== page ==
As exemplified in FIG. 20, access hatches 1168 and 1174 are shown as hinged doors. Access hatches 1168 and 1174 may be coupled to a rod 1290 (see FIGS. 21 and 22).

Referring now to FIGS. 21 and 22, as exemplified in these figures, rod 1290 can rotate counterclockwise to open access hatches 1168 and 1174, and can rotate clockwise to close access hatches 1168 and 1174 (access hatches 1168 and 1174 are shown in FIG. 20, but are not shown in FIGS. 21 and 22).

In the example embodiment shown in FIGS. 21 and 22, rod 1290 (shown as extending into the page) is coupled to lever arms 1292 and 1294. As exemplified, when carrier 1214 moves from the position shown in FIG. 21 as to the left, carrier 1214 may urge lever arm 1292 to the left (from the perspective of FIGS. 21 and 22) thereby rotating rod 1290 to open the access hatches 1168 and 1174 (shown in FIG. 20, not shown in FIGS. 21 and 22). This may permit carrier 1214 to cause the access hatches to be opened just before covers 1199 of cartridges 1196 and 1198 are pierced, so that once pierced the carbon dioxide source 1166 and flavor source 1172 of cartridges 1196 and 1198 deposit into chambers 1164 and 1170, respectively (as shown by third cartridge position 1201′″ in FIG. 20).

In the example embodiment shown in FIGS. 21 and 22, a link 1296 is rotatably connected to container holder 1112 and slidably connected to rail 1298. As exemplified, when container holder 1112 rotates from the open position (shown in FIG. 21) to the closed position (shown in FIG. 22), a first end 1300 of link 1296 may slide along rail 1298 and urge lever arm 1294 to the left (from the perspective of FIGS. 21 and 22) thereby rotating rod 1290 clockwise (from the perspective of FIGS. 21 and 22) to close access hatches 1168 and 1174 (the hatches are shown in FIG. 20, but are not shown in FIGS. 21 and 22). This may permit access hatches 1168 and 1174 to be closed, sealing chambers 1164 and 1170 (shown in FIG. 20), as container holder 1112 is rotated into the closed position, readying chambers 1164 and 1170 for an operational cycle (i.e. at least liquid carbonation) to occur.

Referring back to FIG. 20, in an alternative embodiment, the condition of access hatches 1168, 1174 may be controlled by controller 1153. At some time before carbon dioxide cartridge 1196 (and, if present, flavor cartridge 1198) is pierced by cutters 1210, controller 1153 opens access hatch 1168 of carbonation chamber 1164 (and optionally access hatch 1174 of flavor chamber 1170, if the flavor chamber is present), to permit the contents of cartridges 1196 (and optionally 1198) to be deposited into the corresponding chamber. For example, controller 1153 may open access hatches 1168, 1174 when container 1102 is engaged with carbonator 1104. Alternatively, controller 1153 may open access hatches 1168, 1174 at the end of a previous operation cycle, when container 1102 is disengaged from carbonator 1104 (i.e. before container 1102 is re-engaged with carbonator 1104 and a new operation cycle is started).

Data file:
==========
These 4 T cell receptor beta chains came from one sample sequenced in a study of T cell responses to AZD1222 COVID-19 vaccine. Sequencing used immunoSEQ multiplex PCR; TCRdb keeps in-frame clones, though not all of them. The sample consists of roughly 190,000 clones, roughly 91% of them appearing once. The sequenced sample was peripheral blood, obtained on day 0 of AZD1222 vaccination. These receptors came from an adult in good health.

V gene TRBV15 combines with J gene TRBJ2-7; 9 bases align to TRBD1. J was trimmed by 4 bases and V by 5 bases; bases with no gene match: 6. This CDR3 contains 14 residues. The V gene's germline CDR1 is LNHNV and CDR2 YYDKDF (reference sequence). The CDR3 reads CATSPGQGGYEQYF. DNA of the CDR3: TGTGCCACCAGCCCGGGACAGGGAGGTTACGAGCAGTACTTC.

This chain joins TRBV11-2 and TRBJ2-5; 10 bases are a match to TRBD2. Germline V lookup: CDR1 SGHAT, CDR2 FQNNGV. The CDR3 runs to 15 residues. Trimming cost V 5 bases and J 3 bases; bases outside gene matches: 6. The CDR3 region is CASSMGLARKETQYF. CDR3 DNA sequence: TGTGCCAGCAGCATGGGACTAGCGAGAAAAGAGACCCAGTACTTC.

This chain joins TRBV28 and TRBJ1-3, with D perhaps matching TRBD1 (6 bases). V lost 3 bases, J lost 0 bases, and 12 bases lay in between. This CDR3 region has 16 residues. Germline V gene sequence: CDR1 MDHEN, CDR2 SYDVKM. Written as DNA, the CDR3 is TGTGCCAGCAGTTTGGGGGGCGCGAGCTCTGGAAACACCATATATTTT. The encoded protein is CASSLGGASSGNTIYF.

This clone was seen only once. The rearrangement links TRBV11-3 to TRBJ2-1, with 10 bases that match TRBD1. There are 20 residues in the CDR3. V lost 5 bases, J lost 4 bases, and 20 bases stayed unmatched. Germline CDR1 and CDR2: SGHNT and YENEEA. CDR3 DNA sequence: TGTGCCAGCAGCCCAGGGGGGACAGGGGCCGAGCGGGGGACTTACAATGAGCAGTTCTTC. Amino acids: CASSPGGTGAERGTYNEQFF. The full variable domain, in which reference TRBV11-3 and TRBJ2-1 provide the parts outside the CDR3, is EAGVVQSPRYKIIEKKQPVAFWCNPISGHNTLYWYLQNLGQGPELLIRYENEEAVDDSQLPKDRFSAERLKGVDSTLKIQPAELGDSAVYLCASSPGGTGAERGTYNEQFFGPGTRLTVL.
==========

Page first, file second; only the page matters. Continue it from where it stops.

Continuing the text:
Controller 1153 may close access hatches 1168 to carbonation chamber 1164 (and, if present, access hatch 1174 to flavor chamber 1170) upon the expiry of a predetermined time after carbon dioxide cartridge 1196 (and if present, flavor cartridge 1198) is been pierced by cutters 1210. The predetermined time can be selected to correspond with the expected time required for the cartridge contents to deposit into the chambers 1164, 1170. In some cases, controller 1153 waits approximately 5 seconds after cartridges 1196, 1198 have been pierced before closing access hatches 1168, 1174.

Referring again to the example embodiment shown in FIG. 20, carbonator 1104 has a waste reservoir 1230. Some particular liquids and carbon dioxide sources react with one another to produce residual waste products. For example, tap water will react with a mixture of citric acid and sodium bicarbonate to produce a residual slurry waste product, such as, for example, sodium citrate. As illustrated in FIG. 20, waste reservoir 1230 may be located in carbonator 1104 outside of carbonation chamber 1164. Waste reservoir 1230 is at least partially removable from a remaining portion of carbonator 1104 (i.e. the portion of carbonator remaining after waste reservoir 1230 is removed). Waste reservoir 1230 may be a container that is removable from the remainder of carbonator 1104, as shown in FIG. 20. In some embodiments, waste reservoir 1230 is a sliding tray the user can pull at least partially out of carbonator 1104 to access a waste product therein (not shown).

Waste reservoir 1230 may be removed from carbonator 1104 and rinsed or dumped into the trash, then reinserted into carbonator 1104 for reuse. The user may clean and/or empty waste reservoir 1230 after approximately every 5 to 10 carbonation cycles. In some more specific embodiments, the user may clean and/or empty waste reservoir 1230 after approximately 5 cycles. Alternatively, waste reservoir 1230 may be configured to be cleaned out after each carbonation cycle. However, this will vary with the volume of liquid being carbonated per cycle, and the type of liquid and carbon dioxide source used.

In some embodiments, waste reservoir 1230 may be fluidly communicated with a piping system, to allow a waste product to drain from the carbonation chamber 1164 without requiring waste reservoir 1230 to be at least partially removed from carbonator 1104. In some embodiments, carbonation chamber 1164 may be directly connected a piping system (in the absence of waste reservoir 1230) to allow a waste product to be evacuated from the carbonator 1104 by fluid flow. This piping system may tap into a household piping system, for example.